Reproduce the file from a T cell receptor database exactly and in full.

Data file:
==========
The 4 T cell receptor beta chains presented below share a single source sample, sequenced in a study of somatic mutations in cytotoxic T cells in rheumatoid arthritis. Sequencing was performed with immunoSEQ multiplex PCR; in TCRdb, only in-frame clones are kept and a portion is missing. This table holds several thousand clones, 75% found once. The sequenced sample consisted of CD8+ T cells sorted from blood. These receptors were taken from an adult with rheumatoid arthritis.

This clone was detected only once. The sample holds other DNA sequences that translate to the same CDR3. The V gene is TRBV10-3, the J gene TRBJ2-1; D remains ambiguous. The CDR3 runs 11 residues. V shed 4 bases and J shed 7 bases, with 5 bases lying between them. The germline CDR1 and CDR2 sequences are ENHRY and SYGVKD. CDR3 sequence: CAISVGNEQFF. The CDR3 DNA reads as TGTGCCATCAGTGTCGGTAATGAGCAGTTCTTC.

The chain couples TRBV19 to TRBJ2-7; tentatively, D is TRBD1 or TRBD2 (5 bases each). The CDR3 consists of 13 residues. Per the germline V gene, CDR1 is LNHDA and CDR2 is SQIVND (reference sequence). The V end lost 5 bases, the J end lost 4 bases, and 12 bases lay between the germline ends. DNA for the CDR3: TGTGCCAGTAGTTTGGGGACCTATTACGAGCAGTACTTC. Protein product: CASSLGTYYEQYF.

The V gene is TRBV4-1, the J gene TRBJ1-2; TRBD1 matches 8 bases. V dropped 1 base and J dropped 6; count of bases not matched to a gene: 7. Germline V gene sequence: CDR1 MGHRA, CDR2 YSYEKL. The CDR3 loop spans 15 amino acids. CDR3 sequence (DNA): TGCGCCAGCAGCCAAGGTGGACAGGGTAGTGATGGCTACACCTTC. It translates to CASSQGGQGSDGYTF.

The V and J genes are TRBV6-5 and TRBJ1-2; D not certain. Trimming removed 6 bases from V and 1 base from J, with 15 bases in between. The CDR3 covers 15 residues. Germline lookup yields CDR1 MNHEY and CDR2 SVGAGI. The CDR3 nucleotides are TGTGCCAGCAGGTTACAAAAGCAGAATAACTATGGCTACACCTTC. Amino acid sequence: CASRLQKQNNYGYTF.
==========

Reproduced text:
The 4 T cell receptor beta chains presented below share a single source sample, sequenced in a study of somatic mutations in cytotoxic T cells in rheumatoid arthritis. Sequencing was performed with immunoSEQ multiplex PCR; in TCRdb, only in-frame clones are kept and a portion is missing. This table holds several thousand clones, 75% found once. The sequenced sample consisted of CD8+ T cells sorted from blood. These receptors were taken from an adult with rheumatoid arthritis.

This clone was detected only once. The sample holds other DNA sequences that translate to the same CDR3. The V gene is TRBV10-3, the J gene TRBJ2-1; D remains ambiguous. The CDR3 runs 11 residues. V shed 4 bases and J shed 7 bases, with 5 bases lying between them. The germline CDR1 and CDR2 sequences are ENHRY and SYGVKD. CDR3 sequence: CAISVGNEQFF. The CDR3 DNA reads as TGTGCCATCAGTGTCGGTAATGAGCAGTTCTTC.

The chain couples TRBV19 to TRBJ2-7; tentatively, D is TRBD1 or TRBD2 (5 bases each). The CDR3 consists of 13 residues. Per the germline V gene, CDR1 is LNHDA and CDR2 is SQIVND (reference sequence). The V end lost 5 bases, the J end lost 4 bases, and 12 bases lay between the germline ends. DNA for the CDR3: TGTGCCAGTAGTTTGGGGACCTATTACGAGCAGTACTTC. Protein product: CASSLGTYYEQYF.

The V gene is TRBV4-1, the J gene TRBJ1-2; TRBD1 matches 8 bases. V dropped 1 base and J dropped 6; count of bases not matched to a gene: 7. Germline V gene sequence: CDR1 MGHRA, CDR2 YSYEKL. The CDR3 loop spans 15 amino acids. CDR3 sequence (DNA): TGCGCCAGCAGCCAAGGTGGACAGGGTAGTGATGGCTACACCTTC. It translates to CASSQGGQGSDGYTF.

The V and J genes are TRBV6-5 and TRBJ1-2; D not certain. Trimming removed 6 bases from V and 1 base from J, with 15 bases in between. The CDR3 covers 15 residues. Germline lookup yields CDR1 MNHEY and CDR2 SVGAGI. The CDR3 nucleotides are TGTGCCAGCAGGTTACAAAAGCAGAATAACTATGGCTACACCTTC. Amino acid sequence: CASRLQKQNNYGYTF.